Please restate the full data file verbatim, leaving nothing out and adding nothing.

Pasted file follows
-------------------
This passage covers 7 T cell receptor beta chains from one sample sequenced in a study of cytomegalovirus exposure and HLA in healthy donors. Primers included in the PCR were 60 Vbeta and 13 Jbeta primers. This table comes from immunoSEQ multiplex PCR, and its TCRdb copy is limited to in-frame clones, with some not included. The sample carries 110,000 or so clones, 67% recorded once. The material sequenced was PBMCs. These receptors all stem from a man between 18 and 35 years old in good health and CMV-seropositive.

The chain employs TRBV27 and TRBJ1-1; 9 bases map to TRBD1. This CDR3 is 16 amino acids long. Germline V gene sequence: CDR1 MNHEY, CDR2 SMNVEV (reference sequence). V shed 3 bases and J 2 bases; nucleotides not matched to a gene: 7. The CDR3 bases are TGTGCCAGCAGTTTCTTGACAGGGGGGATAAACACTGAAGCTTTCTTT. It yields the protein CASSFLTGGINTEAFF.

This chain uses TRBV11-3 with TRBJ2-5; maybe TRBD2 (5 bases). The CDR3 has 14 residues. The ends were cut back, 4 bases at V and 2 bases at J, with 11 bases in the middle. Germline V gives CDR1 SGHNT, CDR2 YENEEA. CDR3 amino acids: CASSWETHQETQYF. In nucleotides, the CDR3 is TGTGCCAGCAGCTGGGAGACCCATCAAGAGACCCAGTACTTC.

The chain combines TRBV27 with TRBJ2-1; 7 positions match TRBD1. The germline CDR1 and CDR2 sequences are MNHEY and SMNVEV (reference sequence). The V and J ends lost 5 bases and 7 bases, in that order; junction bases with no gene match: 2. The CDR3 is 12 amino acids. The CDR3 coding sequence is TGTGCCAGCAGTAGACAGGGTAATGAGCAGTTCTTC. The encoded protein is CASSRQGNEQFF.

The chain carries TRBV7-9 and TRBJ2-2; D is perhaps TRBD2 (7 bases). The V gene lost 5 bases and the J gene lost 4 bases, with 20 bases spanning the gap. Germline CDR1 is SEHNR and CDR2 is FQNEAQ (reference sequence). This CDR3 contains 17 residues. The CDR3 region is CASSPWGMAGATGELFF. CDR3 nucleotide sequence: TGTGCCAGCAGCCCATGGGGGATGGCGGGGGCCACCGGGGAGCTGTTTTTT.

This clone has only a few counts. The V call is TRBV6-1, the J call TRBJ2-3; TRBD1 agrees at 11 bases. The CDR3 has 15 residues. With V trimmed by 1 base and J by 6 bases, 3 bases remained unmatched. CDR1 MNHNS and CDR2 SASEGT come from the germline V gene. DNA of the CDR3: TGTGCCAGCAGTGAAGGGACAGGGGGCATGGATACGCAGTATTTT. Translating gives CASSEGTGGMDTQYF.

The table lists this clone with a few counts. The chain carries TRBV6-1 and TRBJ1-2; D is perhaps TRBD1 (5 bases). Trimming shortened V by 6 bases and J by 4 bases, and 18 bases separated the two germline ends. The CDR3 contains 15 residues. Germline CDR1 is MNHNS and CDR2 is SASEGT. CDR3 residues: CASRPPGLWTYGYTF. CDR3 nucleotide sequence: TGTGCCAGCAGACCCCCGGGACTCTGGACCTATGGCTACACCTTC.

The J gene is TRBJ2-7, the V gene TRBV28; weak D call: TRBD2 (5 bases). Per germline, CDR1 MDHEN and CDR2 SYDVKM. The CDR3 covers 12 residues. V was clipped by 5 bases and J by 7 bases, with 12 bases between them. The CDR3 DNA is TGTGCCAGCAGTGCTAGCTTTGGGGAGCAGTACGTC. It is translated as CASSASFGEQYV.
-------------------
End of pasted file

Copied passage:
This passage covers 7 T cell receptor beta chains from one sample sequenced in a study of cytomegalovirus exposure and HLA in healthy donors. Primers included in the PCR were 60 Vbeta and 13 Jbeta primers. This table comes from immunoSEQ multiplex PCR, and its TCRdb copy is limited to in-frame clones, with some not included. The sample carries 110,000 or so clones, 67% recorded once. The material sequenced was PBMCs. These receptors all stem from a man between 18 and 35 years old in good health and CMV-seropositive.

The chain employs TRBV27 and TRBJ1-1; 9 bases map to TRBD1. This CDR3 is 16 amino acids long. Germline V gene sequence: CDR1 MNHEY, CDR2 SMNVEV (reference sequence). V shed 3 bases and J 2 bases; nucleotides not matched to a gene: 7. The CDR3 bases are TGTGCCAGCAGTTTCTTGACAGGGGGGATAAACACTGAAGCTTTCTTT. It yields the protein CASSFLTGGINTEAFF.

This chain uses TRBV11-3 with TRBJ2-5; maybe TRBD2 (5 bases). The CDR3 has 14 residues. The ends were cut back, 4 bases at V and 2 bases at J, with 11 bases in the middle. Germline V gives CDR1 SGHNT, CDR2 YENEEA. CDR3 amino acids: CASSWETHQETQYF. In nucleotides, the CDR3 is TGTGCCAGCAGCTGGGAGACCCATCAAGAGACCCAGTACTTC.

The chain combines TRBV27 with TRBJ2-1; 7 positions match TRBD1. The germline CDR1 and CDR2 sequences are MNHEY and SMNVEV (reference sequence). The V and J ends lost 5 bases and 7 bases, in that order; junction bases with no gene match: 2. The CDR3 is 12 amino acids. The CDR3 coding sequence is TGTGCCAGCAGTAGACAGGGTAATGAGCAGTTCTTC. The encoded protein is CASSRQGNEQFF.

The chain carries TRBV7-9 and TRBJ2-2; D is perhaps TRBD2 (7 bases). The V gene lost 5 bases and the J gene lost 4 bases, with 20 bases spanning the gap. Germline CDR1 is SEHNR and CDR2 is FQNEAQ (reference sequence). This CDR3 contains 17 residues. The CDR3 region is CASSPWGMAGATGELFF. CDR3 nucleotide sequence: TGTGCCAGCAGCCCATGGGGGATGGCGGGGGCCACCGGGGAGCTGTTTTTT.

This clone has only a few counts. The V call is TRBV6-1, the J call TRBJ2-3; TRBD1 agrees at 11 bases. The CDR3 has 15 residues. With V trimmed by 1 base and J by 6 bases, 3 bases remained unmatched. CDR1 MNHNS and CDR2 SASEGT come from the germline V gene. DNA of the CDR3: TGTGCCAGCAGTGAAGGGACAGGGGGCATGGATACGCAGTATTTT. Translating gives CASSEGTGGMDTQYF.

The table lists this clone with a few counts. The chain carries TRBV6-1 and TRBJ1-2; D is perhaps TRBD1 (5 bases). Trimming shortened V by 6 bases and J by 4 bases, and 18 bases separated the two germline ends. The CDR3 contains 15 residues. Germline CDR1 is MNHNS and CDR2 is SASEGT. CDR3 residues: CASRPPGLWTYGYTF. CDR3 nucleotide sequence: TGTGCCAGCAGACCCCCGGGACTCTGGACCTATGGCTACACCTTC.

The J gene is TRBJ2-7, the V gene TRBV28; weak D call: TRBD2 (5 bases). Per germline, CDR1 MDHEN and CDR2 SYDVKM. The CDR3 covers 12 residues. V was clipped by 5 bases and J by 7 bases, with 12 bases between them. The CDR3 DNA is TGTGCCAGCAGTGCTAGCTTTGGGGAGCAGTACGTC. It is translated as CASSASFGEQYV.